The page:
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How Much Savings Should An Average Singaporean Have Accumulated By A Certain Age?

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Put aside all the “propaganda” you see online today on investing, trading and fanciful financial products. The first step towards financial freedom should always start with savings.

  • If you are someone with a great level discipline to save, great! Kick off your savings routine today!
  • If you are someone who lacks the discipline to save, set up your own system to set aside a portion of your money before it reaches the “leaky bucket”.
    Personal Finance's Leaky Bucket

How much savings should I have accumulated?

To answer this question, I probably have to blatantly visualise your life in front of you.

Instead of coming out with an absolute amount of savings, we base the savings amount on your individual yearly expense. This amount varies for each individual depending on the lifestyle which one chooses to lead.

To give a good projection of how much one needs to save, we took into account these factors:

  • Singaporean male to go through 2 years of National Service (NS)
  • Lower savings rate for early stage in life (lower pay, higher financial commitments such as student loan, marriage and housing loan)
  • Higher savings rate closer to retirement
  • Retirement is at age 62
  • Life expectancy of Singaporean male is 80 and female at 85 years old
 The age that one starts workingYears to save up for retirement
(retire at 62)
Years to enjoy retirement
Male Diploma Graduate
(after NS)
224018
Male Fresh Graduate263618
Female Diploma Graduate204223
Female Fresh Graduate 243823

A typical male fresh graduate – Savings rate

Using a male fresh graduate as an example due to him having the least time to save (36 years to save up 18 years worth of expense). From there, we work backwards to give a projection of how much you should have saved by a certain age.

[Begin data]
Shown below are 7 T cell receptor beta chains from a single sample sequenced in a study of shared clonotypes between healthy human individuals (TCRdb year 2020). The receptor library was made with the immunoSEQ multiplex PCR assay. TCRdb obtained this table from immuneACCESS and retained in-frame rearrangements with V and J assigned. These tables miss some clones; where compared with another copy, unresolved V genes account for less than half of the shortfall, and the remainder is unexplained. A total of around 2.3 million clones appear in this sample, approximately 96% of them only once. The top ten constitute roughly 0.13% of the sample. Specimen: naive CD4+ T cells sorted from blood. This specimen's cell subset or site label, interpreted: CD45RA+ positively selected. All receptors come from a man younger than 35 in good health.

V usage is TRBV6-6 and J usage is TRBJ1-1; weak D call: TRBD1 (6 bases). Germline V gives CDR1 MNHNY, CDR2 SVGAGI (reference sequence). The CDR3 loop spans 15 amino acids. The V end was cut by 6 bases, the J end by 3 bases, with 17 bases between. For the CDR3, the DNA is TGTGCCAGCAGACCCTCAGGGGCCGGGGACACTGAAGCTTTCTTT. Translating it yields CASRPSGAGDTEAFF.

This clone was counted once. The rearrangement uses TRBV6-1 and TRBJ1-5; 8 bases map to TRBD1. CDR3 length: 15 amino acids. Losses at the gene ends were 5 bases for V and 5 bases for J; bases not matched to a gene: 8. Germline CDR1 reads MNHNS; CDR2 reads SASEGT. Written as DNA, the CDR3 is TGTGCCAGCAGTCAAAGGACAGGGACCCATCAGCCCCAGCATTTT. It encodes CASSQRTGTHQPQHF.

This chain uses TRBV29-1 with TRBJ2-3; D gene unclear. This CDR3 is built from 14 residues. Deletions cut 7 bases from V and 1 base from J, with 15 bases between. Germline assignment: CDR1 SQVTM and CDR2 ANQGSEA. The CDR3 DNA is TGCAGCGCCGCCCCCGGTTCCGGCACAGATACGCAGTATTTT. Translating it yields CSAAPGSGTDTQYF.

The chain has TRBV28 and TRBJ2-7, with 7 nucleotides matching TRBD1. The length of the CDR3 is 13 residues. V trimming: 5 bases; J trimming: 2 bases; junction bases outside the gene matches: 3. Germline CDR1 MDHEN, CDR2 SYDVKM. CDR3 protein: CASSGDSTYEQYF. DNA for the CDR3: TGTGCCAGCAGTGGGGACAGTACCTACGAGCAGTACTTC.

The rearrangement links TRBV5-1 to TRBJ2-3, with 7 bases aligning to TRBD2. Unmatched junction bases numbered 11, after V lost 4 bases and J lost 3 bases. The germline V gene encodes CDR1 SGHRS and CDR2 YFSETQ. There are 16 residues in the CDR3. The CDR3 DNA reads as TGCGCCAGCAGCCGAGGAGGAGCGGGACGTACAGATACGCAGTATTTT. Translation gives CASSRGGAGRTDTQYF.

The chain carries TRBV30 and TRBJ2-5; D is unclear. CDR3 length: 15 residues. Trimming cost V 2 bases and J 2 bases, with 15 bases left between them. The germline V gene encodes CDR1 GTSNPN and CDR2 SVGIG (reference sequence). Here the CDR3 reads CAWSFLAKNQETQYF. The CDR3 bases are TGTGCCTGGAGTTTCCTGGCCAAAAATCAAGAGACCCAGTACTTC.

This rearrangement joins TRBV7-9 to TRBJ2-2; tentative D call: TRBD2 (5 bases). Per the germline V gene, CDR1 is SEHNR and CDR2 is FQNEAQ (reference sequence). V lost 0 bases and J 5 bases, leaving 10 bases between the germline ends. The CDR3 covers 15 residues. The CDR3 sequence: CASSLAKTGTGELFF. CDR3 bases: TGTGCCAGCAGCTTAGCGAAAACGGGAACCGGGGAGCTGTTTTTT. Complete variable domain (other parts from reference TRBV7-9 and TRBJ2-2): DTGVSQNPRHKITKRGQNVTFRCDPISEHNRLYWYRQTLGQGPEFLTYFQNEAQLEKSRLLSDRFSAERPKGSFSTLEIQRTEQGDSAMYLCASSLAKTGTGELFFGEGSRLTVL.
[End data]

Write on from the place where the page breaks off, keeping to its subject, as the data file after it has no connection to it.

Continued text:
To get an exact number, simple use:

(How much you need to survive per year) X (Number of years)

 

Age
(Male Fresh Graduate)
Savings RateAnnual Expenses Saved
26-30Low Salary
Clearing Loans
(Very Low)
At least 6 Months
31-35Marriage
Housing Loan
(Low)
At least 1 Year
36-40Kids Education
Housing Loan
(Low)
3-6 Years
41-45Kids Education
(Low)
4-8 Years
46-50Realised you need to SAVE for retirement!
(High)
6-10 Years
51-55Debt free
(High)
7-12 Years
56-62Retirement Planning
(High)
At least 18 Years
Target at age 62:At least 18

A typical female fresh graduate – Savings rate

Taking life expectancy into account, females tend to live longer than their male counterparts. 🙁

With this, female face a steeper saving slope due to the need to save an additional 5 more years worth of expense.

Age
(Female Fresh Graduate)
Savings RateAnnual Expenses Saved
22-25Low Salary
Student Loans
(Very Low)
At least 6 Months
26-30Low Salary
Student Loans
(Very Low)
At least 2 Years
31-35Marriage
Housing Loan
(Low)
At least 6 Years
36-40Kids Education
Housing Loan
(Low)
8-11 Years
41-45Kids Education
(Low)
9-13 Years
46-50Realised you need to SAVE for retirement!
(High)
11-15 Years
51-55Debt free
(High)
12-17 Years
56-62Retirement Planning
(High)
At least 23 Years
Target at age 62:At least 23

Further reading: Are You Saving More Than An Average Singaporean?

Do take note if you fall within the below demographic:

  • Monthly income of S$4,056 (inclusive of employer CPF contributions) and above
  • 25 years old and above

97% of middle to high-income earners above the age of 25 years old are saving between 30% to up to 49% of their salary. How much of your salary are you saving?

Seedly’s Tips: How to determine my best savings rate?

Assuming your determination to save up brought you down so “far” this article, here’s a simple exercise to determine your saving rates.

Taking into account that different individual has different

  • salary
  • financial commitments (housing loans, student loans)

A good exercise to determine your best saving rate is

  1. Start off by saving 10-15% of your salary.
  2. Challenge yourself and increase that savings percentage by 1% every month
  3. Keep doing so till it hurts if you were to increase it by another percentage.
  4. That will be your best savings rate

A simple rule of thumb will be: As your income increases, your savings rate should increase too. This is possible if one’s total expense increases at a slower rate than his income increment.


Tools to help you get there:

  • Enough nagging, but Seedly’s Personal Finance Community is the way to go.
    Ask questions and learn from individuals who have been there done that, and are way ahead in terms of their finances.
  • Knowledge is king.
    Read up on personal finance knowledge. Thank god for all the amazing personal finance blogs we have today, we can easily obtain information and knowledge on our way to work!
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